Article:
According to Mary Meeker, we are collectively uploading over 500 million photos per day to various photo sharing and social media websites. That number looks to double within the next 12 months, which means that by this time next year we’ll be uploading over 1 billion photos per day, every day, until the Internet collapses under the weight of all that collective snapshooting.
Here's another mind-boggling statistic from Jonathan Good: 10% of the total photos ever snapped were taken within the past 12 months. I've seen graphs illustrating this acceleration, and the lines are trending toward straight up.
It makes you wonder who is looking at all of these photos and what’s behind this frenzy of image making. No one really knows for sure, but the assumption is that a large majority are snapshots taken with smartphones, and that a majority of the people who take the photos aren't "photographers" in the traditional sense of the word. Whether anyone is looking is an open question.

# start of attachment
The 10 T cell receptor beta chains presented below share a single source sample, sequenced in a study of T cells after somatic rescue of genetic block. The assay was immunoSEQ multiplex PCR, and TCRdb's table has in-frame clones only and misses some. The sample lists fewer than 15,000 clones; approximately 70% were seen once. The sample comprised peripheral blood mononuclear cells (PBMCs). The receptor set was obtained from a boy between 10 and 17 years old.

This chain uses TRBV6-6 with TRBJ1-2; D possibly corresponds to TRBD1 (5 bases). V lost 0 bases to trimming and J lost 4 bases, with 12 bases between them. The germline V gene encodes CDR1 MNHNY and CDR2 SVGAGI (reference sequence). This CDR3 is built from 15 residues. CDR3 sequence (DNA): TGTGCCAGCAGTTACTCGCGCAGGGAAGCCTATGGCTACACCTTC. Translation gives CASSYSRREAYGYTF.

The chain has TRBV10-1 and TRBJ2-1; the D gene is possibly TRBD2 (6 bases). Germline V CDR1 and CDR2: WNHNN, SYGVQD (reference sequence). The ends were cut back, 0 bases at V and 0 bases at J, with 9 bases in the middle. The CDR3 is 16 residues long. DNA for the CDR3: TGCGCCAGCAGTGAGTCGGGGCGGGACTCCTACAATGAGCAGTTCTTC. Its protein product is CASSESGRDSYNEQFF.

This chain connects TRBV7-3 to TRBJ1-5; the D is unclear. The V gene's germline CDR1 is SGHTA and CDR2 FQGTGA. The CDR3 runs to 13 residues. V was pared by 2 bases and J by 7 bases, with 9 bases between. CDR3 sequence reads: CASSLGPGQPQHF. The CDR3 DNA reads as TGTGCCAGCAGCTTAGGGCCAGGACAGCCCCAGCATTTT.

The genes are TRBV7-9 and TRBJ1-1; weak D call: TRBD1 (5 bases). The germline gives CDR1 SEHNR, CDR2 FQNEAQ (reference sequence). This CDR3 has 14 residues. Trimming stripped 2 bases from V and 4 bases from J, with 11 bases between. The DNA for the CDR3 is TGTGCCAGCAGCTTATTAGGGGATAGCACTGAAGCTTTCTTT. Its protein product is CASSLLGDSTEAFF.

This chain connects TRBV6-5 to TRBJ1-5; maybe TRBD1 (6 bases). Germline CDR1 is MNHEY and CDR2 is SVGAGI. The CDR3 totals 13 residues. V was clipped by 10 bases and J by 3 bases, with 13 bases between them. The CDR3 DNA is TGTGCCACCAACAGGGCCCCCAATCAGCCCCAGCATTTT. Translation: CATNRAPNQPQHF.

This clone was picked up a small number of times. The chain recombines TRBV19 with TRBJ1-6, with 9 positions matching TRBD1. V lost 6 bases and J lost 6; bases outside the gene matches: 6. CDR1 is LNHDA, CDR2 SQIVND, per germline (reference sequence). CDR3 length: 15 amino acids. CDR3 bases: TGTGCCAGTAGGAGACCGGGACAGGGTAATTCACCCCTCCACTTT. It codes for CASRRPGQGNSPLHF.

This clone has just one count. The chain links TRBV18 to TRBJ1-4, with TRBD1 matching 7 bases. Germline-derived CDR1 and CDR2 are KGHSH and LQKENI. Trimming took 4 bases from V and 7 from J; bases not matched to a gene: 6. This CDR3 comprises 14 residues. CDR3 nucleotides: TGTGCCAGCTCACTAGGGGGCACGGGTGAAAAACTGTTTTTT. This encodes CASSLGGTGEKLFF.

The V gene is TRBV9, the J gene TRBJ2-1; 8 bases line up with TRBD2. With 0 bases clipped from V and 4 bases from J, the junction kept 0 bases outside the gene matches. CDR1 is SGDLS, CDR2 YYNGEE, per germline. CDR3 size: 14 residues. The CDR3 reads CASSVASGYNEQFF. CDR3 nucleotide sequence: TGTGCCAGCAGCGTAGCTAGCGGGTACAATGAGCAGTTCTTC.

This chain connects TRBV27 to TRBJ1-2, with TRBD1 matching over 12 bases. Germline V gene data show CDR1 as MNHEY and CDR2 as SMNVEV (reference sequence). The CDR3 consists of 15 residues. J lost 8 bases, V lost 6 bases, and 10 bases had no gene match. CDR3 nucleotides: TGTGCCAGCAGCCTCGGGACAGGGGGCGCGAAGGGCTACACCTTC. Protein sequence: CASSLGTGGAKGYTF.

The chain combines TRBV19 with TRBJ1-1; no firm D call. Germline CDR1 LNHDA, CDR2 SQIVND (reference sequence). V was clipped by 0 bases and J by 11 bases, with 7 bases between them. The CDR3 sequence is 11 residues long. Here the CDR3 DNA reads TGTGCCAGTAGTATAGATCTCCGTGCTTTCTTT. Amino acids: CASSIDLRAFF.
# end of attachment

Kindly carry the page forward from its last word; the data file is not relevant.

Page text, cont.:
For the traditional semi-pro or pro landscape photographer, there is probably no sense in trying to stand out in this tsunami of online photo sharing. Even on more serious photo-centric sites such as 500px and Flickr, quiet and subtle photographs tend to get lost amongst the never-ending onslaught of flashy, eye-catching imagery. It now appears that attempting to build an audience by posting images to photo sharing and social media sites is only marginally effective at best, and perhaps even a distraction and waste of time at worst.
So what to do for the budding fine art landscape photographer? I’d suggest what is a decidedly old school approach that involves building an audience locally, then slowly and steadily moving into regional competitions, national/international exhibitions, and eventually if all goes well, full gallery representation. It's a long road and a long shot, with no guarantee that one will ever arrive at their destination, but at least the odds are (possibly) better than 500 million to one.